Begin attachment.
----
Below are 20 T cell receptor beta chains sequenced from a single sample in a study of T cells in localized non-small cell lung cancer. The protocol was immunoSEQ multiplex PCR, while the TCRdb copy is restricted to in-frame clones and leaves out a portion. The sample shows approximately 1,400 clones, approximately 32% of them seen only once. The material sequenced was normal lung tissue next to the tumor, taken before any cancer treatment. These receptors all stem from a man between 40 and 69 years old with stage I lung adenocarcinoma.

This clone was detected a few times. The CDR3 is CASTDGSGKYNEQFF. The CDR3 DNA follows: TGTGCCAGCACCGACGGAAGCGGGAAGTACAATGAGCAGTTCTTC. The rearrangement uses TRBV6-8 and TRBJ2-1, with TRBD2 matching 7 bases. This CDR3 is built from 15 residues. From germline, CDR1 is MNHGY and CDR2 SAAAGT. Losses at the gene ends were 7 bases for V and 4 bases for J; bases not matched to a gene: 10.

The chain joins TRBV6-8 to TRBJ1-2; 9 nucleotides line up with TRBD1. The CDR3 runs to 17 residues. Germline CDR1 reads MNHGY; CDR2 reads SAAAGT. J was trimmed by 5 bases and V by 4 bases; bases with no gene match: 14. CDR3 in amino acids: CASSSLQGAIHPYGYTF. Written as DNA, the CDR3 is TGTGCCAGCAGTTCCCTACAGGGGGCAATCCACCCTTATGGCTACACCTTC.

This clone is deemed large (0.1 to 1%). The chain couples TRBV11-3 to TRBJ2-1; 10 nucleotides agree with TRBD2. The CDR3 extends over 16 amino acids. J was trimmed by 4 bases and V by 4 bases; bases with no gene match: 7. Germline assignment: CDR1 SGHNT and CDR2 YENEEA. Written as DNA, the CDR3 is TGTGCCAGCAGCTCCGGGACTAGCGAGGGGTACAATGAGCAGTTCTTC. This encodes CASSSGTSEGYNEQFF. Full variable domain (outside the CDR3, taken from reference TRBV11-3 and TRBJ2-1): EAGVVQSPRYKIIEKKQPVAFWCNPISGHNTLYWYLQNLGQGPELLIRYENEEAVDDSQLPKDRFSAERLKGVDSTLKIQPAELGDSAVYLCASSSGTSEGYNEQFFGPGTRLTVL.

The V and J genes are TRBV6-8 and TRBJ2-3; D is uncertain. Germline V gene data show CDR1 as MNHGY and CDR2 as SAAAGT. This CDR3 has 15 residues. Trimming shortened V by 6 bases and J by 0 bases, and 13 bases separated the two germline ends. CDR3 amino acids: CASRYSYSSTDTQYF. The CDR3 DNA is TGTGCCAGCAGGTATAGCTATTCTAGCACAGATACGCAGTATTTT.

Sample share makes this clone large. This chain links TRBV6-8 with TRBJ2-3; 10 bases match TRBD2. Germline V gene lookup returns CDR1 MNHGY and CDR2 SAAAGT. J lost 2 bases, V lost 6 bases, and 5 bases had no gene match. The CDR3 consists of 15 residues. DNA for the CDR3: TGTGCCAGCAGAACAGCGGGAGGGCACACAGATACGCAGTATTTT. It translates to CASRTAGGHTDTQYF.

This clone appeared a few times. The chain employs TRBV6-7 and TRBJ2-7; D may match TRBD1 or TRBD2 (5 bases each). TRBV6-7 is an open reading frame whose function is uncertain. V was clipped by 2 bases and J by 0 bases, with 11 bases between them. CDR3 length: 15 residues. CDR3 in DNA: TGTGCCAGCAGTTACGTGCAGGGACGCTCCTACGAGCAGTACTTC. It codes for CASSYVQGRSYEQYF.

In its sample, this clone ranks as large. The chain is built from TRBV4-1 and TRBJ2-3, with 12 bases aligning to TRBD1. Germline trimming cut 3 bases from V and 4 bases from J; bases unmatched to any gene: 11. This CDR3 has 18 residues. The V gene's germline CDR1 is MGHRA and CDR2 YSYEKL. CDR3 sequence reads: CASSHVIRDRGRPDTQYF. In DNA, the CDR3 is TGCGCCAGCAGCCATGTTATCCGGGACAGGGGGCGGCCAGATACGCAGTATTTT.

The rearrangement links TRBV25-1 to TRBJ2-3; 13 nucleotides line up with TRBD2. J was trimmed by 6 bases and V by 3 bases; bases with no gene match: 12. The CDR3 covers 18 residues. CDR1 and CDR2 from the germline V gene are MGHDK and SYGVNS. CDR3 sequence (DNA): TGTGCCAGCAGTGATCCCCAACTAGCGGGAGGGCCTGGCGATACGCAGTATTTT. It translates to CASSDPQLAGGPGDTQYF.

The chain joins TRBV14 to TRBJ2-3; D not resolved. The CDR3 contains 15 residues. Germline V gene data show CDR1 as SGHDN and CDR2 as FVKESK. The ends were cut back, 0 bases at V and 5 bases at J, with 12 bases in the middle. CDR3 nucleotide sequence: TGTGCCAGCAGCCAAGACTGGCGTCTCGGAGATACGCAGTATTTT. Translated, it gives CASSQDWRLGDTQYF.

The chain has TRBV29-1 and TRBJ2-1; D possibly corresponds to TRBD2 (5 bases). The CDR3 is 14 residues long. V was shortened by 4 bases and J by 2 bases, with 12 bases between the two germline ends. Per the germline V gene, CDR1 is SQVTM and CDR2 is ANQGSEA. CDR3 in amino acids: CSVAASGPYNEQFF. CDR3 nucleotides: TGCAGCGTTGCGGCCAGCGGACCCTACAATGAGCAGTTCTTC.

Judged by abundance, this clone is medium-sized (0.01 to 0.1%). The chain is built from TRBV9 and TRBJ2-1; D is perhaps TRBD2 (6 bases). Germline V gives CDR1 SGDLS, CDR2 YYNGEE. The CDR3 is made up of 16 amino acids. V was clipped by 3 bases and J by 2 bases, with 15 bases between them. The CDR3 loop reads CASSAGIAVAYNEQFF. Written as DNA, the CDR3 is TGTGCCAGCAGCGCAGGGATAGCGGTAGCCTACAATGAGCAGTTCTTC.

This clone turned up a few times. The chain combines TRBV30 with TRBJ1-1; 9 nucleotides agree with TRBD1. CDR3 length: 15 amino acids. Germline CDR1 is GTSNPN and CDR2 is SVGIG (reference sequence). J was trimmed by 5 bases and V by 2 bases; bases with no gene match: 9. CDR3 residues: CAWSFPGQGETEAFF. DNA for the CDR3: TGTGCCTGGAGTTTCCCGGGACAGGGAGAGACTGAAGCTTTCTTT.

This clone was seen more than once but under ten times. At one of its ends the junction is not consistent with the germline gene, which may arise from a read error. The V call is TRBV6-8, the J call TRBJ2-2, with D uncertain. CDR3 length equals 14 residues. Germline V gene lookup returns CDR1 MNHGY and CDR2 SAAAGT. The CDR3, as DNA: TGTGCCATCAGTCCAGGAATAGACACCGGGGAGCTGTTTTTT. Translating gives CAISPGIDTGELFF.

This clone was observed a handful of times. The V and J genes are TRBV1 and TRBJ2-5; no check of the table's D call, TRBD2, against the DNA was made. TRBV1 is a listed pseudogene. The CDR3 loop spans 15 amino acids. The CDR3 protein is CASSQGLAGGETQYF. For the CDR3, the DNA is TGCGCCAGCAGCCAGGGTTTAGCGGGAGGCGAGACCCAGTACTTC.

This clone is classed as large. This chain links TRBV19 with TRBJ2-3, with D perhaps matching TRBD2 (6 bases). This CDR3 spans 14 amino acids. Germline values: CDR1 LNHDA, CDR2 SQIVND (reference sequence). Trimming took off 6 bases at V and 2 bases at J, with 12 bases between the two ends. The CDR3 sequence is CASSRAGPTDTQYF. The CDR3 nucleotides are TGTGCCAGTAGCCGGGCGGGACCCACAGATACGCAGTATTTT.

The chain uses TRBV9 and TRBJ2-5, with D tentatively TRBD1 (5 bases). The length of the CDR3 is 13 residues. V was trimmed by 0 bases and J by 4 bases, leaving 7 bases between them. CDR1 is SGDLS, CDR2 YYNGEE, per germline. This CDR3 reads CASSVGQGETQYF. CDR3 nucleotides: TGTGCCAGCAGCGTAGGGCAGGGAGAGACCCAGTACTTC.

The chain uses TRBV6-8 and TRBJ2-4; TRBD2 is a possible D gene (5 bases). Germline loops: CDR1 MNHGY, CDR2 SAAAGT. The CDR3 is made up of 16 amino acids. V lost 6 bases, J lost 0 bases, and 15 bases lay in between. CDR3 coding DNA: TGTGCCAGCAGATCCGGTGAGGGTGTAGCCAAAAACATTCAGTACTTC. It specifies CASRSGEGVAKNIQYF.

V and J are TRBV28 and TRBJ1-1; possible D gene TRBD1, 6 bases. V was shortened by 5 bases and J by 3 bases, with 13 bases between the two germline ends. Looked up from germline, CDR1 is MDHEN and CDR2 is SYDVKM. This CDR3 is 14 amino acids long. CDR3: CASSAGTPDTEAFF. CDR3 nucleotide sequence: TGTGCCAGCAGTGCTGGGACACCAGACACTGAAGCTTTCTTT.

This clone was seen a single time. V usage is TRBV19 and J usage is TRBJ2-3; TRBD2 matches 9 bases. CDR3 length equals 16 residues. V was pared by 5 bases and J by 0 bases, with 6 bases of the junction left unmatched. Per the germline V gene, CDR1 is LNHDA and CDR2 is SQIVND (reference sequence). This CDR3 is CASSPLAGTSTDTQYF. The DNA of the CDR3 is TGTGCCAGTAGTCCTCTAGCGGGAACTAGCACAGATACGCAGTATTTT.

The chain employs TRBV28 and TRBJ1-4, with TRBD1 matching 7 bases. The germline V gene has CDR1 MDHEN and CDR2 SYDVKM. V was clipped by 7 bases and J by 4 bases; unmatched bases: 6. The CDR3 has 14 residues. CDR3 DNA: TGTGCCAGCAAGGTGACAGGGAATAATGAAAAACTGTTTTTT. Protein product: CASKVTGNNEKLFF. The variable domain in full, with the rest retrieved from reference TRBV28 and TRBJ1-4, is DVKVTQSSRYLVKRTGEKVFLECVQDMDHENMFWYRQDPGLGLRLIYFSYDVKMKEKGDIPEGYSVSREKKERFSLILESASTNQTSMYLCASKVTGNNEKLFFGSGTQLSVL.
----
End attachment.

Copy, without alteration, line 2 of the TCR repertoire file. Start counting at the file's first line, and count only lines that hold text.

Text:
This clone was detected a few times. The CDR3 is CASTDGSGKYNEQFF. The CDR3 DNA follows: TGTGCCAGCACCGACGGAAGCGGGAAGTACAATGAGCAGTTCTTC. The rearrangement uses TRBV6-8 and TRBJ2-1, with TRBD2 matching 7 bases. This CDR3 is built from 15 residues. From germline, CDR1 is MNHGY and CDR2 SAAAGT. Losses at the gene ends were 7 bases for V and 4 bases for J; bases not matched to a gene: 10.